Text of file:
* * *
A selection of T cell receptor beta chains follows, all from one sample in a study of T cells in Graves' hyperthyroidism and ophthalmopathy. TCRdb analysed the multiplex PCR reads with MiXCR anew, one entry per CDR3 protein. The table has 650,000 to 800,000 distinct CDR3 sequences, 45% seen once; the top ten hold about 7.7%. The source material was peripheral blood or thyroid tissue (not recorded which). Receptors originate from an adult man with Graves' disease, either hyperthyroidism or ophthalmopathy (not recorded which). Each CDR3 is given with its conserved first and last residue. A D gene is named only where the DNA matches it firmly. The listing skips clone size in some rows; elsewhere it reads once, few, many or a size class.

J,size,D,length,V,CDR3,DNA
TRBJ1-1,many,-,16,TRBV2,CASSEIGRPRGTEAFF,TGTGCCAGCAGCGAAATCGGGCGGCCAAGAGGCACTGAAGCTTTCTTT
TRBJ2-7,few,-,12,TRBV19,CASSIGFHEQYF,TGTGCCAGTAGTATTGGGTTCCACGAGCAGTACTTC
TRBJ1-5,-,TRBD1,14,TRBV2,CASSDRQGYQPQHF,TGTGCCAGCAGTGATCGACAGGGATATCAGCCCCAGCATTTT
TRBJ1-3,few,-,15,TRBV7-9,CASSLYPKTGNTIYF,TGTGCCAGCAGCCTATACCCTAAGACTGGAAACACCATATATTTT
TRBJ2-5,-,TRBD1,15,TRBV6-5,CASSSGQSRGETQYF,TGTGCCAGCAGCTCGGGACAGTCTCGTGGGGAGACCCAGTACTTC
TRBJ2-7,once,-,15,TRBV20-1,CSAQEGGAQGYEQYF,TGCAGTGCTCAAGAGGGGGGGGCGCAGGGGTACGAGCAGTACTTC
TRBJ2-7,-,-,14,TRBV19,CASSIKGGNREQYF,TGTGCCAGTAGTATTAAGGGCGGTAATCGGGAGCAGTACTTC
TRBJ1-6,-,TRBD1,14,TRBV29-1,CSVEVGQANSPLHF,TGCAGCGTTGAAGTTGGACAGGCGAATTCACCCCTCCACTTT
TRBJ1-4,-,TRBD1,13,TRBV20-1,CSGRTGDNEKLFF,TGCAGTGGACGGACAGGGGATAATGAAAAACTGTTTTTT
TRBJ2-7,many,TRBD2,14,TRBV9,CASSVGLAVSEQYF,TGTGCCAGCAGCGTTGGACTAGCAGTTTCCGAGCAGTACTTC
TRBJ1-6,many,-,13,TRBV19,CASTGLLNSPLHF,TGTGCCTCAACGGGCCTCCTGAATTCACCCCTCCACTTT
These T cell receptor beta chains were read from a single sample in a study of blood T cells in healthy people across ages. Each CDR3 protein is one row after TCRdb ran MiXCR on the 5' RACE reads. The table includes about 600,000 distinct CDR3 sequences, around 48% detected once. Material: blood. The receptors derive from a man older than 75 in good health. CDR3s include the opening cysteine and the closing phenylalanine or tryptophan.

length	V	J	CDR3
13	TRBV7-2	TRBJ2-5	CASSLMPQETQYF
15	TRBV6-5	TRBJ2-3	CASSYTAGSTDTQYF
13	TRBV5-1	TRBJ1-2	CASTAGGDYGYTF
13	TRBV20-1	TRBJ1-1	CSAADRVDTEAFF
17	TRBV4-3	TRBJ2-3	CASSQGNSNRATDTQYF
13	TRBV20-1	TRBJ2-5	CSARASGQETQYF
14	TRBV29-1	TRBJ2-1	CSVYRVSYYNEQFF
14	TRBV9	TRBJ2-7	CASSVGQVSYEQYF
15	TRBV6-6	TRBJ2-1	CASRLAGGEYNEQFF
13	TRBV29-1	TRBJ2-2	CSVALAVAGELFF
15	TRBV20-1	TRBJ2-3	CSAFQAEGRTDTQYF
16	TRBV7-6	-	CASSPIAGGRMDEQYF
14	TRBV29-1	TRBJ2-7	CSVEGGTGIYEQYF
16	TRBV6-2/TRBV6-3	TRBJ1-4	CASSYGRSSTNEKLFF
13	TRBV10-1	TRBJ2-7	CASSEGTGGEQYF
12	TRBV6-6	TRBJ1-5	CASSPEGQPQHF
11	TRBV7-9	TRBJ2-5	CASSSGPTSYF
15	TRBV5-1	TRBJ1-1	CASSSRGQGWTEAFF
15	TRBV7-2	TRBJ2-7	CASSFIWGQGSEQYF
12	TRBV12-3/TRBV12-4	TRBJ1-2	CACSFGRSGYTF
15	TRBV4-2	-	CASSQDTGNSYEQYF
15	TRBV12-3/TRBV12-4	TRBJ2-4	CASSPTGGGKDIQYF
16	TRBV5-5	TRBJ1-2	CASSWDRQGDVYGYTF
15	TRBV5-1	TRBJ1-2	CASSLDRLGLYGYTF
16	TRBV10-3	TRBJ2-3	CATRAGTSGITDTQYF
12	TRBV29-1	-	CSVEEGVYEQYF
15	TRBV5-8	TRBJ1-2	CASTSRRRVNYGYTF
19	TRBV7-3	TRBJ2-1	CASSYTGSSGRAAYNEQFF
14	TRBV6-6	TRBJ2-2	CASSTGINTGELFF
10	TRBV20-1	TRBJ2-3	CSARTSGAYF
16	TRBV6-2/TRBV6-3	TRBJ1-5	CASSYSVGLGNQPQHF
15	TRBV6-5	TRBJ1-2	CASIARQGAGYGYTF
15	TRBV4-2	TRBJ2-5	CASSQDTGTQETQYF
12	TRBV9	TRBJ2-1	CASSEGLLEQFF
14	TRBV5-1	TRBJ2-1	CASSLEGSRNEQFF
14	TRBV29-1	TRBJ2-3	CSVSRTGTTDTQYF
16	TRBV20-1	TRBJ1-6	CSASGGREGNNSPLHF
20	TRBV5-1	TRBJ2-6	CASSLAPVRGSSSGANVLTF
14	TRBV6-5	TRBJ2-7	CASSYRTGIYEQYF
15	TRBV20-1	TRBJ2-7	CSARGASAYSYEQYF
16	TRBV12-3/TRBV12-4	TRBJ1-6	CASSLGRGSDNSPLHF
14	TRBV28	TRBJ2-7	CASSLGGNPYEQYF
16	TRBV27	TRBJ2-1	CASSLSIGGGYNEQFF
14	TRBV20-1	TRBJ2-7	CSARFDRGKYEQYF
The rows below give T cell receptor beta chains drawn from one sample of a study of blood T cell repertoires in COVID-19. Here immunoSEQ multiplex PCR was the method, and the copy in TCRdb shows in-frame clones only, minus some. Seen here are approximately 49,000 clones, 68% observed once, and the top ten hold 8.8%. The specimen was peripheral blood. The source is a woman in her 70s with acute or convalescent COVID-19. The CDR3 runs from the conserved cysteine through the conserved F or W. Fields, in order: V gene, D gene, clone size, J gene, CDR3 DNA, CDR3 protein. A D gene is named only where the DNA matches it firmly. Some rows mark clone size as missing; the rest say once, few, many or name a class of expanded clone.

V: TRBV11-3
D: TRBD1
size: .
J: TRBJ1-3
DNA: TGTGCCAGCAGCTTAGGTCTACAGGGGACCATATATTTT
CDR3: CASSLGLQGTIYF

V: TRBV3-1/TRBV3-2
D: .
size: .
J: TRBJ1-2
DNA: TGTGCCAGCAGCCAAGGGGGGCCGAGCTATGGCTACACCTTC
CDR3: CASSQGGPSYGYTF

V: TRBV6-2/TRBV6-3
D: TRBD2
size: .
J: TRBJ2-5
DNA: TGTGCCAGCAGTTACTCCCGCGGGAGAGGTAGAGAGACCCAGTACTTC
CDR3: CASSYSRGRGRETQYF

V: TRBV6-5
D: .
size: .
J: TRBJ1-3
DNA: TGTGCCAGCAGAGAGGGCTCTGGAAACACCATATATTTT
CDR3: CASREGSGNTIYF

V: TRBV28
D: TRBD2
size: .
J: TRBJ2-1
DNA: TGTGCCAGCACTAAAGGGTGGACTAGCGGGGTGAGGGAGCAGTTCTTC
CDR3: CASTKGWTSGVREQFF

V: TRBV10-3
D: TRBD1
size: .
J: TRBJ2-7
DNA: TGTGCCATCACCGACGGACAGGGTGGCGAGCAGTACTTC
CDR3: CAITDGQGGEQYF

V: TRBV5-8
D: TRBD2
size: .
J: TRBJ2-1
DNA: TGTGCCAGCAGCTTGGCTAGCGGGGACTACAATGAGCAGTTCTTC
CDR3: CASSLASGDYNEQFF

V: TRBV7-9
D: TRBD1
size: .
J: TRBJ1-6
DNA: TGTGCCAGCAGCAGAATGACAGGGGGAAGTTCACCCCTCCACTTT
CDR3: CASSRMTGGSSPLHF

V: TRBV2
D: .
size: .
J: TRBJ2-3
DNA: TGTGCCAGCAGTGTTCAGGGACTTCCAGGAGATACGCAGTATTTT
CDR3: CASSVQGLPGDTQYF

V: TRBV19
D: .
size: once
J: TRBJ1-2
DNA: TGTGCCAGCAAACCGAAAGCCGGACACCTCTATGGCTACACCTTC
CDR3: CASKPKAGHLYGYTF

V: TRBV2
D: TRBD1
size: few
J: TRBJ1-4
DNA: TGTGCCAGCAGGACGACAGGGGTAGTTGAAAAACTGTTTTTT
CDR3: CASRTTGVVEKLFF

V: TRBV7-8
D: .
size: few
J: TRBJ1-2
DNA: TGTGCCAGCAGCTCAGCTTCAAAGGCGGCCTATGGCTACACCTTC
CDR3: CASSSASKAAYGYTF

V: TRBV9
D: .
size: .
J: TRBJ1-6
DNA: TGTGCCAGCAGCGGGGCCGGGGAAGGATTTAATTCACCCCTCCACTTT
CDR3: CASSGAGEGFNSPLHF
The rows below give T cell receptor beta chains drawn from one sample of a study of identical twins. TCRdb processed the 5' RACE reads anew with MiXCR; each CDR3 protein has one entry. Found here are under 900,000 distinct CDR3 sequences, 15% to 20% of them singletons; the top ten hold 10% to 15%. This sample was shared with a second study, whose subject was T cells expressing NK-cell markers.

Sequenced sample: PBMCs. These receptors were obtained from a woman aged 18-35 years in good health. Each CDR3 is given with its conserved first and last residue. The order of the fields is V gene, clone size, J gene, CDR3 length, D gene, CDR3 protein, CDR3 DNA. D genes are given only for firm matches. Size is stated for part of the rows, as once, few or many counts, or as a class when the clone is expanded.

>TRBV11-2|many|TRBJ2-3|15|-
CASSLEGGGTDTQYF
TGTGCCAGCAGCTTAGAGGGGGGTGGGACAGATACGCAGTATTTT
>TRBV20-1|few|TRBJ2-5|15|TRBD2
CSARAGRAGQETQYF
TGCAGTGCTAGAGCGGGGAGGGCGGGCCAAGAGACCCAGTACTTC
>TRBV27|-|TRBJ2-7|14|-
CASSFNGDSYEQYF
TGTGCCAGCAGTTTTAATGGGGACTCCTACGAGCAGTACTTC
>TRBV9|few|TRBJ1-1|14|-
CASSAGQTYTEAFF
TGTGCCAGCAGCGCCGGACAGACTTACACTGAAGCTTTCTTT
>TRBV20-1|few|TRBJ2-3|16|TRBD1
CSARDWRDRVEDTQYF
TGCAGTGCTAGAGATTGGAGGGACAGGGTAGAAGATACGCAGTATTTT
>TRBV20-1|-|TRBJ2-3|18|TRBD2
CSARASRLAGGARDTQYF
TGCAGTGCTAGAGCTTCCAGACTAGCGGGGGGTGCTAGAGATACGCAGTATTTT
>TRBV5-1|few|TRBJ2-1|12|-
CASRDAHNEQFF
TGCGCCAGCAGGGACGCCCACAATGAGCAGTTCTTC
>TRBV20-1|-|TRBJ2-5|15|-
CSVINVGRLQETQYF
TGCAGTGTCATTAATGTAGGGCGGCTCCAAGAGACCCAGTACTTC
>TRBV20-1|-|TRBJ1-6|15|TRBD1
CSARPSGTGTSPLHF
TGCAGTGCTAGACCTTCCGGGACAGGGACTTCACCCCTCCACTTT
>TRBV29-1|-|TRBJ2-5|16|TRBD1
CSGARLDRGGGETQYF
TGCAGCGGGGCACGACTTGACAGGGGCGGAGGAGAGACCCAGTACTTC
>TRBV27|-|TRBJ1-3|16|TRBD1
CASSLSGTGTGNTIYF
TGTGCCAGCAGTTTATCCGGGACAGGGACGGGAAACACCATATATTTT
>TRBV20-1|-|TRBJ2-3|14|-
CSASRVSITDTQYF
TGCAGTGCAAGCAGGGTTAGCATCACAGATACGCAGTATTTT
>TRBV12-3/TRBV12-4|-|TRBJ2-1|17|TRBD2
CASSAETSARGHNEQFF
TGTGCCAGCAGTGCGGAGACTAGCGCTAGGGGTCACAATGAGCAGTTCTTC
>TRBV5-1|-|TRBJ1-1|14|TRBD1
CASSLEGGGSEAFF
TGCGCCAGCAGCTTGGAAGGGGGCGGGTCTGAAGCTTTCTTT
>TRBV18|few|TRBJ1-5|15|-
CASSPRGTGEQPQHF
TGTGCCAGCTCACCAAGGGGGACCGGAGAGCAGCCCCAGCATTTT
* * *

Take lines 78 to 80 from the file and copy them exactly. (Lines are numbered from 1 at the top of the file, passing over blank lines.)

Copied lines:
CDR3: CASSYSRGRGRETQYF

V: TRBV6-5
D: .